Mischief by Charlotte Armstrong

After Sarah Weinman came to the 2016 Virginia Festival of the Book, I picked up her Women Crime Writers anthology to read some of the short novels included from the 1940s and 1950s. Then I put it down. I picked it up again later, only to put it down again. Finally, I read Mischief, the first novela in the second book of the set. It was a random choice. It was an interesting choice.

I went into it thinking that it was going to be a mystery, rather than a story of suspense. It’s not a mystery. It is, however, very suspenseful, and I kept returning to it in small chunks… a couple pages here, a couple pages there. It was dark in a creeping sort of way, and it built up to a frantic, clawing violence. Armstrong’s descriptions and the 1950s norms of the story are quite unlike most of what I read these days and it felt like an escape into a black and white noir film. I know that’s cliche, but it was very difficult not to imagine the story unfolding with your standard issue 1950s noir actors on the lush hotel set.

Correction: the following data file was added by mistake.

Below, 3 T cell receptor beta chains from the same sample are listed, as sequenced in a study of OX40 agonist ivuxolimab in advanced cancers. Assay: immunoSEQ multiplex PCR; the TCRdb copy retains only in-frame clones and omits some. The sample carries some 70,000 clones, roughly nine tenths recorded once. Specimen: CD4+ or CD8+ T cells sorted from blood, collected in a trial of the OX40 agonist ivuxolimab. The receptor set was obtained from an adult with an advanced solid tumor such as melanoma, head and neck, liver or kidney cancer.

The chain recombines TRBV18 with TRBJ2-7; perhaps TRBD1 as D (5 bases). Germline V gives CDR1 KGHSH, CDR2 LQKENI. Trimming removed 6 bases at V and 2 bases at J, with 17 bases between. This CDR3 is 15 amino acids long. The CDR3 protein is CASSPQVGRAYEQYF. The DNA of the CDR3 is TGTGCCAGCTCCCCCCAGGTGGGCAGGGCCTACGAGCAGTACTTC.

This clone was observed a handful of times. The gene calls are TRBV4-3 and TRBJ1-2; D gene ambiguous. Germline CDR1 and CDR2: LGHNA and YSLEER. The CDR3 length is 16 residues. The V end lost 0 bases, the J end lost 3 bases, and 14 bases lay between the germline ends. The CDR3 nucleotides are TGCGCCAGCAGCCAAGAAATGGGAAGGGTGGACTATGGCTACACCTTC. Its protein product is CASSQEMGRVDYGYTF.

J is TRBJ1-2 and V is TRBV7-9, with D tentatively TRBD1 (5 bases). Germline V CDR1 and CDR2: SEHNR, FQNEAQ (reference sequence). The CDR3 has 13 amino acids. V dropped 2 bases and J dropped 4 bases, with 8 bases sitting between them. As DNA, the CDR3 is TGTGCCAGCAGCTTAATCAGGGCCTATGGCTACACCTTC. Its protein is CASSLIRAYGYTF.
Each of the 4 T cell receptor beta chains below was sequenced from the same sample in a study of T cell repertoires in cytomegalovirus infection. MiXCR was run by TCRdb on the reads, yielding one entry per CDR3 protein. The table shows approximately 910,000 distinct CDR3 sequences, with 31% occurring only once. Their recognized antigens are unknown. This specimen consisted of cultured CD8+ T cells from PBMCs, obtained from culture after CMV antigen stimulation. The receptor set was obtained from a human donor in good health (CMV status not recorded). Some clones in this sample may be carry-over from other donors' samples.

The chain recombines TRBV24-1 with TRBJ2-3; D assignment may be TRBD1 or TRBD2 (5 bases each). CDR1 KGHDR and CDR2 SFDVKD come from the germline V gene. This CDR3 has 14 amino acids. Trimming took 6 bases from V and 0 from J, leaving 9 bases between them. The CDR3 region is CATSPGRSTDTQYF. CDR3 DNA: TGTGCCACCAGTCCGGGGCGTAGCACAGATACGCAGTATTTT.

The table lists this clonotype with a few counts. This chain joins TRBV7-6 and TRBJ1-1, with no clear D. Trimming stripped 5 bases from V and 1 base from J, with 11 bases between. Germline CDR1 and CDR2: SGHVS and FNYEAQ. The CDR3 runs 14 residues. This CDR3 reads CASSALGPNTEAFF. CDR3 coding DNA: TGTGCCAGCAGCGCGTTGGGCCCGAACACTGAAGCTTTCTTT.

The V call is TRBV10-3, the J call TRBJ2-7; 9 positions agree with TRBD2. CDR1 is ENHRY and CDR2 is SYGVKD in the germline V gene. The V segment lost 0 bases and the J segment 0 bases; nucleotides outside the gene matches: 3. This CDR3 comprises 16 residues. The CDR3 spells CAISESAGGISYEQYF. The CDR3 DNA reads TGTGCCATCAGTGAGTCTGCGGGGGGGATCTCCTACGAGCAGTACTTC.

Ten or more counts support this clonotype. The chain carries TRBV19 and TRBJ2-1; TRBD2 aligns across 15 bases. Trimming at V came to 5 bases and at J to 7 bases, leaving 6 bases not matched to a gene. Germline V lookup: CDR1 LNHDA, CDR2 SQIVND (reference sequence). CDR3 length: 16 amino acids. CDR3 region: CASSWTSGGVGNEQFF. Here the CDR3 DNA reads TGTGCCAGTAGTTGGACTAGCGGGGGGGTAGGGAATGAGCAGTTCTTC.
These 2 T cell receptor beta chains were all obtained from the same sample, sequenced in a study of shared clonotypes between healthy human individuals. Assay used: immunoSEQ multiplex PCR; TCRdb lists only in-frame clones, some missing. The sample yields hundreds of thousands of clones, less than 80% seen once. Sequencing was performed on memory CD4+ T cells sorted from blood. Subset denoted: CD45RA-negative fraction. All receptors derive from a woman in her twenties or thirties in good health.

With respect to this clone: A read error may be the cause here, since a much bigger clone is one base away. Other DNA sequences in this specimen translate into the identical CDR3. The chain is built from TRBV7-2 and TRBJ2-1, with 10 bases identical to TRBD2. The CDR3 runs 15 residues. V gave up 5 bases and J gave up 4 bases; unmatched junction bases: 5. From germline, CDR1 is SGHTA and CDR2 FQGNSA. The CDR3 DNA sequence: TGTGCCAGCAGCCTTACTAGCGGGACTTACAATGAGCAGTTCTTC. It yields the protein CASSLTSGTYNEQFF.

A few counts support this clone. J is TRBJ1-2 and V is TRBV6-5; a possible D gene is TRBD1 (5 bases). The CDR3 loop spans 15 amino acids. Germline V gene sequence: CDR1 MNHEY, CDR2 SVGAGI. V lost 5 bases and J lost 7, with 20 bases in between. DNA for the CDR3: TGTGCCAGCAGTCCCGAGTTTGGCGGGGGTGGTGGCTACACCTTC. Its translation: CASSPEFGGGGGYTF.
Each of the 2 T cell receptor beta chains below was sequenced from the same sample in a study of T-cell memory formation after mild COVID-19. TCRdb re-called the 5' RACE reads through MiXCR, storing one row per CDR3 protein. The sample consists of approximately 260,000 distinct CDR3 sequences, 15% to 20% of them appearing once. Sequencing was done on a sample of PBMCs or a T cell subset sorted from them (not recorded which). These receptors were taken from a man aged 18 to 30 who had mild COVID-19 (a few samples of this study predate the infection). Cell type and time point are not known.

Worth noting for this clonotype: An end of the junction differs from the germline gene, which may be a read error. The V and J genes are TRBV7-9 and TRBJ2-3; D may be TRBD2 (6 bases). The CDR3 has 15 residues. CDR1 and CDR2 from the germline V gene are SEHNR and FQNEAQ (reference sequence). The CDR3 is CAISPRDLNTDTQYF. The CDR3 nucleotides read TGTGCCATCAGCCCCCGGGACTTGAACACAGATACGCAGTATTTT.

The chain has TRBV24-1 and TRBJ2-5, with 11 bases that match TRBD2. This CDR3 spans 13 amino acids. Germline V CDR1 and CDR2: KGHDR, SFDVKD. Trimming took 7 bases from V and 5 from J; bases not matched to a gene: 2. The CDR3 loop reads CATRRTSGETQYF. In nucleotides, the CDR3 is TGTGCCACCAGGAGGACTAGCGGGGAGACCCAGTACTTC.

This post is part of #MySummerOfMysteries, a project to immerse myself in mysteries, thrillers, crime writing, and whodunits. For each book I finish, I’m posting brief thoughts and reflections here. Please note that these are not intended as full reviews. To view my reading progress throughout the summer, click here.